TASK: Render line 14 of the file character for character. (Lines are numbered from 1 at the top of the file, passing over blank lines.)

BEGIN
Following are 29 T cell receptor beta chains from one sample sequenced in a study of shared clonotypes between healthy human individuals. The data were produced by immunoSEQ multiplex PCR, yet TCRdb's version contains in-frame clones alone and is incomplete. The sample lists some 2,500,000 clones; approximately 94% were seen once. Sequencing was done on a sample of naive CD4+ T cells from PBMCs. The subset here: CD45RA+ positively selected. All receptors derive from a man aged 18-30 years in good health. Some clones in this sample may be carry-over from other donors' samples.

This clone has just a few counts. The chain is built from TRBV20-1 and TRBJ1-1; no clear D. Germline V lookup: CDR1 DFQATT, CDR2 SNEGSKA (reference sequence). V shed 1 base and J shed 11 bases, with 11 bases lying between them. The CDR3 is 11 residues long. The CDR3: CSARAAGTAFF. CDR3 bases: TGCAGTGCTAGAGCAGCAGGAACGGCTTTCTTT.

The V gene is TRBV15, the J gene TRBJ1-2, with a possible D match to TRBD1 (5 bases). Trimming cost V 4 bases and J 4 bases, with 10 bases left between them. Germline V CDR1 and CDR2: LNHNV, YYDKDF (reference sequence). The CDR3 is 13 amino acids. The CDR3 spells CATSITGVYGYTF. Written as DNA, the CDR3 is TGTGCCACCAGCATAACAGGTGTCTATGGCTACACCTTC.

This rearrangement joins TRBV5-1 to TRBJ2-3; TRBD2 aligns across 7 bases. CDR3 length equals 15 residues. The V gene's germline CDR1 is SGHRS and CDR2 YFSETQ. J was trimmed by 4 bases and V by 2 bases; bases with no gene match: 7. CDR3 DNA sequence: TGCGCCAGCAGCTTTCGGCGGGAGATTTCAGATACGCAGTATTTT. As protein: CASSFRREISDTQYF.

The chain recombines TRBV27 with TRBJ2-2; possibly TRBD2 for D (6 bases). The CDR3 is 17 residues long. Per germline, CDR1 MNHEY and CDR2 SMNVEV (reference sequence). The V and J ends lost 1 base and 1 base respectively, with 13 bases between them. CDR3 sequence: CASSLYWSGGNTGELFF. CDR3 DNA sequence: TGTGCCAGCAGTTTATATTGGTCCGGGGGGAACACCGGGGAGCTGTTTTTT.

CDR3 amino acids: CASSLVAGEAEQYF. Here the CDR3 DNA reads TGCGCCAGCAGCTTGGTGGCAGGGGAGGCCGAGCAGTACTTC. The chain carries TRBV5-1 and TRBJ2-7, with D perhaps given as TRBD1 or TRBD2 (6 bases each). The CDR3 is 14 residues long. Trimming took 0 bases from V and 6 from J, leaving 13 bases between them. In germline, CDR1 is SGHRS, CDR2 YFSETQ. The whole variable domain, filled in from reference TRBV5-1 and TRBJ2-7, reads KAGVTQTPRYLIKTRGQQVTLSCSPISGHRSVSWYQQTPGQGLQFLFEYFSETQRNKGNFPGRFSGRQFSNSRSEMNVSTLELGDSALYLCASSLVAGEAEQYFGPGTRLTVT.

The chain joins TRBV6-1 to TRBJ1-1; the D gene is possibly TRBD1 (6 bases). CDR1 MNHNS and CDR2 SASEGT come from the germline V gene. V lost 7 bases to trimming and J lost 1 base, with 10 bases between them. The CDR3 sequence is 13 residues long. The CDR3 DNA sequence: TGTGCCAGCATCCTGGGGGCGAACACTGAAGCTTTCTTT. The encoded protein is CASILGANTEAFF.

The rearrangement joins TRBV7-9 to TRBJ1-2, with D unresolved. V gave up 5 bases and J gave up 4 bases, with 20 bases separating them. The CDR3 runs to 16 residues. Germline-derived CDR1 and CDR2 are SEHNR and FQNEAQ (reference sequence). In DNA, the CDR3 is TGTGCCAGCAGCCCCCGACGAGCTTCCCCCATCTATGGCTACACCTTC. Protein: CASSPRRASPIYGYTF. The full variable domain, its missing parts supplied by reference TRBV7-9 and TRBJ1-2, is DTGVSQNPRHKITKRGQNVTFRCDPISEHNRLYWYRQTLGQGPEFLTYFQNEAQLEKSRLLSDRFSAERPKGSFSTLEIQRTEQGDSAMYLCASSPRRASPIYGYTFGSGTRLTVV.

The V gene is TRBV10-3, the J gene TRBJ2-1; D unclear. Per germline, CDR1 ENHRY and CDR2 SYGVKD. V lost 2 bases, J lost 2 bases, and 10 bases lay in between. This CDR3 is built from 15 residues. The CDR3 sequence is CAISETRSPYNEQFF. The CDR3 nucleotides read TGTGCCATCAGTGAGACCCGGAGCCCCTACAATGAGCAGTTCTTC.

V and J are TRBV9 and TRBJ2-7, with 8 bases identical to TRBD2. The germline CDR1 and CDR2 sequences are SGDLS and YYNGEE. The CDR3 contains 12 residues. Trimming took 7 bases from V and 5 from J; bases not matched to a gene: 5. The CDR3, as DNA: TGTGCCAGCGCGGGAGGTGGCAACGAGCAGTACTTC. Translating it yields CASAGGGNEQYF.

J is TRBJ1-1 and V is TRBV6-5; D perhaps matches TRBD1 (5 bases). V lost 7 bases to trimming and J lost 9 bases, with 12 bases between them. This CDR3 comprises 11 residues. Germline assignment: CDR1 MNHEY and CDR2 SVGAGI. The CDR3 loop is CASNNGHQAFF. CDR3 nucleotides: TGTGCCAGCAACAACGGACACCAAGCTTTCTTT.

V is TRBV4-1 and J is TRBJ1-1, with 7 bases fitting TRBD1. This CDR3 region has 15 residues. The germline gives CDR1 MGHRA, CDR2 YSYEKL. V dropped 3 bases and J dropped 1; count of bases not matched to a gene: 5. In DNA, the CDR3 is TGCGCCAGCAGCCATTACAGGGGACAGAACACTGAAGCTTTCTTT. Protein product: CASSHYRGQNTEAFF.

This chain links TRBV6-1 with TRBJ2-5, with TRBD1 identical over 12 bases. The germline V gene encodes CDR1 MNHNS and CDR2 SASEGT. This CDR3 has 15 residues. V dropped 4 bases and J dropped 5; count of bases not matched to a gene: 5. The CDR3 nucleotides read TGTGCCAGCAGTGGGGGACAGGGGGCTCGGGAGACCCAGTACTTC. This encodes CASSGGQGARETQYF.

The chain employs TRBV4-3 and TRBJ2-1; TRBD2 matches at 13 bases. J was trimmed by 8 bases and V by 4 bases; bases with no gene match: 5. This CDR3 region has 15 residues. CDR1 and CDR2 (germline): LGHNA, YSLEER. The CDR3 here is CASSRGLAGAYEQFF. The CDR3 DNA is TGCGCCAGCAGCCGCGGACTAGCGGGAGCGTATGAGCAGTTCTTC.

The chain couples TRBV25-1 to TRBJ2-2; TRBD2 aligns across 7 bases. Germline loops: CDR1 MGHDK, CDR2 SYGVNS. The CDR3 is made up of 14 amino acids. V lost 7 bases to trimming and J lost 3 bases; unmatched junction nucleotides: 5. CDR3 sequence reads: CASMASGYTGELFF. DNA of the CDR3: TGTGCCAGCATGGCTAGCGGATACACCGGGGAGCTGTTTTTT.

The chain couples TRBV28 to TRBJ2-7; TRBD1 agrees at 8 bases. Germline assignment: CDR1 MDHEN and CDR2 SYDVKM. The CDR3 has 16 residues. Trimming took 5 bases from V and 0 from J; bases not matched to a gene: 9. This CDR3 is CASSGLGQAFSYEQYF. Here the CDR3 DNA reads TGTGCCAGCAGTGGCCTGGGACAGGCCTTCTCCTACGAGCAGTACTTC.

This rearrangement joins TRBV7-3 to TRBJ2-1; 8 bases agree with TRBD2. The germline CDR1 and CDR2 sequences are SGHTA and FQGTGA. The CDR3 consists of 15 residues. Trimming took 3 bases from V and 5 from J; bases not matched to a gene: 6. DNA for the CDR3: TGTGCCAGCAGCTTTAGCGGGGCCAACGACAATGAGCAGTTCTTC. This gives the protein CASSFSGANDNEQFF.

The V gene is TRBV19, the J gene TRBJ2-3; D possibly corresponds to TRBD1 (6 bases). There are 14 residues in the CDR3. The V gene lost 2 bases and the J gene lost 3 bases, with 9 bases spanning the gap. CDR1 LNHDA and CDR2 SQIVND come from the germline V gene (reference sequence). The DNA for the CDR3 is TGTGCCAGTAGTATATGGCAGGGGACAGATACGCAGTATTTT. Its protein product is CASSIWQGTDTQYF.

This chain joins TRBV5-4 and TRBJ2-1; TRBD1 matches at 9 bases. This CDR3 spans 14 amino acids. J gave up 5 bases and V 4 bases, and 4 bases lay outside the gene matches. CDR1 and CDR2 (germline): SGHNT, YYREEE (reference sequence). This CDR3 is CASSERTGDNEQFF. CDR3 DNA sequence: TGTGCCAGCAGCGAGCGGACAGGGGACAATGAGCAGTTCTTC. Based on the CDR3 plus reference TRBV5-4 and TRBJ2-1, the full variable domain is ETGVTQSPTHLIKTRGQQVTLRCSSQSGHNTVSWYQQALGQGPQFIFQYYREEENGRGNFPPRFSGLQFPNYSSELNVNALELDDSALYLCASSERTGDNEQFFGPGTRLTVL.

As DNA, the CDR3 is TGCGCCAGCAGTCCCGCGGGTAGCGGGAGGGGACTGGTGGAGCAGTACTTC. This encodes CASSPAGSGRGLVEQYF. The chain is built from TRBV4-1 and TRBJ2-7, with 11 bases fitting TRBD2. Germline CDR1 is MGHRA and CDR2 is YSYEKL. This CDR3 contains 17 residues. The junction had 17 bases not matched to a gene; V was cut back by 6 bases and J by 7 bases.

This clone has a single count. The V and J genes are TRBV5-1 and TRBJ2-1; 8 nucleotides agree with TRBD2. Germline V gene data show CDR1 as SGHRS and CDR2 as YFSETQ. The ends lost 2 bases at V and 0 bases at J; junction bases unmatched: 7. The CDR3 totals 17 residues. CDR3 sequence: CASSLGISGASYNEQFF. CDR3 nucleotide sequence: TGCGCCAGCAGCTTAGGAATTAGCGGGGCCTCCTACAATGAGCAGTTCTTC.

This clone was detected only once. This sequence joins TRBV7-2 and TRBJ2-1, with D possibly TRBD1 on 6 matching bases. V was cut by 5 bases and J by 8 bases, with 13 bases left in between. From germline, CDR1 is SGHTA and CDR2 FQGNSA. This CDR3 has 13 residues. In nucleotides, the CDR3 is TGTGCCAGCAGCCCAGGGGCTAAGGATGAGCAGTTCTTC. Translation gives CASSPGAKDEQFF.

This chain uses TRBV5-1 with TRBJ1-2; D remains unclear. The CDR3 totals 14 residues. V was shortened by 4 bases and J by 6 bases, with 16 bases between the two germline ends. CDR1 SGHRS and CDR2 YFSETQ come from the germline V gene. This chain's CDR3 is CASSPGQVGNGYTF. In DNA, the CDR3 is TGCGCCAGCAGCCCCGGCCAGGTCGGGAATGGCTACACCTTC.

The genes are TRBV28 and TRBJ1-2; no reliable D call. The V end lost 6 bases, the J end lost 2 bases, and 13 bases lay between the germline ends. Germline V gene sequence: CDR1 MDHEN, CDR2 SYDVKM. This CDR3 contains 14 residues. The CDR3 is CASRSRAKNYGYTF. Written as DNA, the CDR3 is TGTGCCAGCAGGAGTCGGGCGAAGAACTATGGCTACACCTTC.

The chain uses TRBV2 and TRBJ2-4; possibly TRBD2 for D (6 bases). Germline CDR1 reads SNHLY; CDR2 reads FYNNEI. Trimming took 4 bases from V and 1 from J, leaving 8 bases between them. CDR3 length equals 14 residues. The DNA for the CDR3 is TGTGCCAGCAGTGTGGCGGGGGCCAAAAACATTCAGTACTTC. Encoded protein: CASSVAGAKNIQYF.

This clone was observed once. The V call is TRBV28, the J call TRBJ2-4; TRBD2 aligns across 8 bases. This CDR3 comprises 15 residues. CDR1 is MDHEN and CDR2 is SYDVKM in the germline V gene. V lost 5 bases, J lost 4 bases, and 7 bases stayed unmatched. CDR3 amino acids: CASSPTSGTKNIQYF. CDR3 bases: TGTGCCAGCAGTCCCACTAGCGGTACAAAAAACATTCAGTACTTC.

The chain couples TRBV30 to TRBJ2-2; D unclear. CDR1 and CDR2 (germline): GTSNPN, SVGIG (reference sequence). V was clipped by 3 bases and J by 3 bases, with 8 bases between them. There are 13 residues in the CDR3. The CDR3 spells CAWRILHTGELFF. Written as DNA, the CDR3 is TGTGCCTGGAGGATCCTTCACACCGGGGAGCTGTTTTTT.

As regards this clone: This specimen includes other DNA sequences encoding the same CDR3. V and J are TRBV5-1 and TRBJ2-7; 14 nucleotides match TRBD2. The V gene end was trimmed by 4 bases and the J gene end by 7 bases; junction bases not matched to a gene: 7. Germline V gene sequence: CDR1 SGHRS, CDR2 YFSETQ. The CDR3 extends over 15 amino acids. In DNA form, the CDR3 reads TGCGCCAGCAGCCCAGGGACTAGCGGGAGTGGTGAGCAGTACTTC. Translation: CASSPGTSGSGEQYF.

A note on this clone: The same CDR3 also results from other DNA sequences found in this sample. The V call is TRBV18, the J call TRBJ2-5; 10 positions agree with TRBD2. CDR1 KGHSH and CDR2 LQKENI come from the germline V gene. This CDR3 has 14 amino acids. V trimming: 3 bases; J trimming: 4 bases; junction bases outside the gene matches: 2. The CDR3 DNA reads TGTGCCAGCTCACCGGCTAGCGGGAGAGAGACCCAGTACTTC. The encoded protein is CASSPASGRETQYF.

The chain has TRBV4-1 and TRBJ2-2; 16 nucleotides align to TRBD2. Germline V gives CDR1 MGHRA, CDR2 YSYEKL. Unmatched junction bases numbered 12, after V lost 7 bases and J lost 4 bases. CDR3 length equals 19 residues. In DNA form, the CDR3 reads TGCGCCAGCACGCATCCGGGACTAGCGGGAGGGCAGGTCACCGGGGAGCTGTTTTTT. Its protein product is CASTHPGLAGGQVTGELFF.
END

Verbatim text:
The chain employs TRBV4-3 and TRBJ2-1; TRBD2 matches at 13 bases. J was trimmed by 8 bases and V by 4 bases; bases with no gene match: 5. This CDR3 region has 15 residues. CDR1 and CDR2 (germline): LGHNA, YSLEER. The CDR3 here is CASSRGLAGAYEQFF. The CDR3 DNA is TGCGCCAGCAGCCGCGGACTAGCGGGAGCGTATGAGCAGTTCTTC.